Journal 12, December 2012pages: 742-746
Background: The 20%–60% rate of acute anterior myocardial infarction (AAMI) patients with concomitant left ventricular thrombus (LVT) formation dropped to 10–20% when thrombolysis and primary percutaneous coronary intervention (PPCI) were introduced.
Objective: To test our hypothesis that prolonged anticoagulation post-PPCI will lower the LVT incidence even further.
Methods: Included in this study were all 296 inpatients with ST elevation AAMI who were treated with PPCI (from January 2006 to December 2009). Treatment included heparin anticoagulation (48 hours) followed by adjusted doses of low molecular weight heparin (3 more days). All patients underwent cardiac echocardiography on admission and at discharge. LVT and bleeding complications were reviewed and compared.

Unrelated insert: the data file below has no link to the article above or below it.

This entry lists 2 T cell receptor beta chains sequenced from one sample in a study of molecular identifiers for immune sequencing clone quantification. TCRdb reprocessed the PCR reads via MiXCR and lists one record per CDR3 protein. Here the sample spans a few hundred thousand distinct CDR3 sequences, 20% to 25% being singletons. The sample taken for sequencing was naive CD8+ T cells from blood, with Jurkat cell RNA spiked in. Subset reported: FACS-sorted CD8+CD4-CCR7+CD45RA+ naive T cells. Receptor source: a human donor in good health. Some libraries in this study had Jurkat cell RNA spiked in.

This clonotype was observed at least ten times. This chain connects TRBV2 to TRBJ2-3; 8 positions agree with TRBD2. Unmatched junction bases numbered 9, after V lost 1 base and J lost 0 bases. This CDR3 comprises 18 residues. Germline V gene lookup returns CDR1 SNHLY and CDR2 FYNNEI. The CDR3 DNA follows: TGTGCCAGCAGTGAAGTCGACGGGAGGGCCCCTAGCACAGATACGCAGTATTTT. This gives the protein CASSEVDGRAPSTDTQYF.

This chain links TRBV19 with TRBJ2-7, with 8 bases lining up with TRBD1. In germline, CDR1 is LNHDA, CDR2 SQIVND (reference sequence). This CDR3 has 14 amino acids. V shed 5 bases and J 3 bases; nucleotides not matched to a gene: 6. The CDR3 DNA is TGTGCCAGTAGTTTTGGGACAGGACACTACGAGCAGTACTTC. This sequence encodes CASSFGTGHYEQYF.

Results: LVT formation was present on the first echocardiogram in 6/296 patients. Another 8/289 patients displayed LVT only on their second echocardiogram (4.7%, 14/296). LVT patients had significantly lower LV ejection fractions than non-LVT patients at admission (P < 0.003) and at discharge (P < 0.001), and longer time to reperfusion (P = 0.168). All patients were epidemiologically and clinically similar. There were 6 bleeding episodes that required blood transfusion and 11 episodes of minor bleeding.
Conclusions: Five days of continuous anticoagulation therapy post-PPCI in inpatients with AAMI is associated with low LVT occurrence without remarkably increasing bleeding events.